'Pi O grew up in ‘the Narrows’ of Fitzroy and, in-and-on that ‘tainted corner’ along that ‘terrible mile’ known thru-out Australia as Gertrude St. and Brunswick St. opposite the Champion and Rob Roy Hotels.
'This is a poetry of place (and of, a place), from the perspective of one who grew up there - not by a tour guide, a oncer, do-gooder, academic, apologist, blow-hard, or for that matter a blow in, but by one whose co-ordinates have always been (0, 0). There are over 400 portraits of some of the most important people in Australia - from prime ministers, saints, poets, priests, gangsters, adventurers, sculptors, murderers, and industrialists, as well as of those who may not otherwise have ever, seen the light of day again. A poetry of people, not property prices!
'With all the biographies merging with that of the poet’s own autobiography or biography and visa versa. This is a new kind of history, in a new & old kind of poetry, in a new era. A mammoth achievement in the annuals of Australian literature.' (Publication summary)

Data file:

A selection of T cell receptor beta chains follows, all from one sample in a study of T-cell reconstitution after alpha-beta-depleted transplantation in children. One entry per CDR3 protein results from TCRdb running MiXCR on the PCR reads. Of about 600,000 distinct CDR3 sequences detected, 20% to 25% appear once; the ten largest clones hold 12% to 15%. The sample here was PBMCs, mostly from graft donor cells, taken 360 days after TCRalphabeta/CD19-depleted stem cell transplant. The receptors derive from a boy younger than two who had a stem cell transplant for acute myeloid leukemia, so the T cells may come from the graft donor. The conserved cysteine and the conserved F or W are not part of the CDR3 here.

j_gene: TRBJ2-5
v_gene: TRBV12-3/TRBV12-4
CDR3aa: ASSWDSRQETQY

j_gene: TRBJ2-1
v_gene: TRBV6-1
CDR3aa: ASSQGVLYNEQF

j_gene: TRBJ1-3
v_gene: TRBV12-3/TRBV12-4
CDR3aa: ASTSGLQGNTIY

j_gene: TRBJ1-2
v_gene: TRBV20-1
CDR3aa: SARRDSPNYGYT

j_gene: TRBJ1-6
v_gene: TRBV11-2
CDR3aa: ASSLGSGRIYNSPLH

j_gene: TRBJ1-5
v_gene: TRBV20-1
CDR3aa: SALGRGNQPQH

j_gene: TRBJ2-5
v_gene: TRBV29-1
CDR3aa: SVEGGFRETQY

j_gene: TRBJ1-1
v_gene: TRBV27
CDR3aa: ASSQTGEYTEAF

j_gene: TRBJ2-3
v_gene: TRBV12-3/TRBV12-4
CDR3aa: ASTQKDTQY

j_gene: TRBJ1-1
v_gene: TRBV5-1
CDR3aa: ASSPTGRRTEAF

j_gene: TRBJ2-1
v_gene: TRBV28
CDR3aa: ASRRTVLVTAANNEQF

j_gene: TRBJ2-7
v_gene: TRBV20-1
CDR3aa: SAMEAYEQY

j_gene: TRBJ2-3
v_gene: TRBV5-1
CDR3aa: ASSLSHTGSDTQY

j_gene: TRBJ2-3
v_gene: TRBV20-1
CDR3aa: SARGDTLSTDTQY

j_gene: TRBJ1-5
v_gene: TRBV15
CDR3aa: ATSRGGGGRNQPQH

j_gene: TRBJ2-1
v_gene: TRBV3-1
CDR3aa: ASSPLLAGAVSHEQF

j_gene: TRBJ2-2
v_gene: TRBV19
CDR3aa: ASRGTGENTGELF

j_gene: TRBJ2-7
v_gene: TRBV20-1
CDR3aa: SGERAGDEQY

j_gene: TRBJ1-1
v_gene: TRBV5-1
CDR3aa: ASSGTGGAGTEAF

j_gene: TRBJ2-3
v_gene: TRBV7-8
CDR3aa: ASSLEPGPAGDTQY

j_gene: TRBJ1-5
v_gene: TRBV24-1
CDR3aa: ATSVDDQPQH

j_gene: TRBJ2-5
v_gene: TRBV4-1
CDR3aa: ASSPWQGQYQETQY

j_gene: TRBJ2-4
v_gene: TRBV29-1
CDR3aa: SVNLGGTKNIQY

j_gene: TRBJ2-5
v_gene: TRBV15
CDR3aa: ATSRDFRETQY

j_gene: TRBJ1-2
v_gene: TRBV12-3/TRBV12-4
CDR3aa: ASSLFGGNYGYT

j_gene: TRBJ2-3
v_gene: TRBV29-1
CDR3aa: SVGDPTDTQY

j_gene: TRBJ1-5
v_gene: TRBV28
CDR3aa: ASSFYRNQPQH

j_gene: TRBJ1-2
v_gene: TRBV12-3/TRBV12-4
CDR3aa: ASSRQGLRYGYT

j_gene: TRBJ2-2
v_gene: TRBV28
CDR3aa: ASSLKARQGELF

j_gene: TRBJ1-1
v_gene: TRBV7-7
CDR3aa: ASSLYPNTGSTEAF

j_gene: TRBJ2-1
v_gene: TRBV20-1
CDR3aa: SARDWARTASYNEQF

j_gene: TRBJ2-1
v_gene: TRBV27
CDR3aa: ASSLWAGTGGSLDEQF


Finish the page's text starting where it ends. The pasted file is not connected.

Dedication: for ari and golfo i.m.
Epigraph: The life of every man is a diary in which he means to write one story and writes another - J. M. Barrie
'Les Murray is the contemporary Australian poet one most associates with the celebration of a particular place, but with the publication of the monumental Fitzroy: The Biography, that mantle must surely pass to π.O. Murray’s 40 acres at Bunyah on the north coast of NSW is one-sixth the size of the inner city Melbourne suburb of Fitzroy, though considerably larger, and much more sparsely populated, if you take into account the memory of the larger family territory commemorated in poems like ‘Their Cities, Their Universities’, and ‘Aspects of Language and War on the Gloucester Road’. At little more than 240 acres, π.O.’s Fitzroy is the smallest suburb in Australia, and the most densely populated.' (Introduction)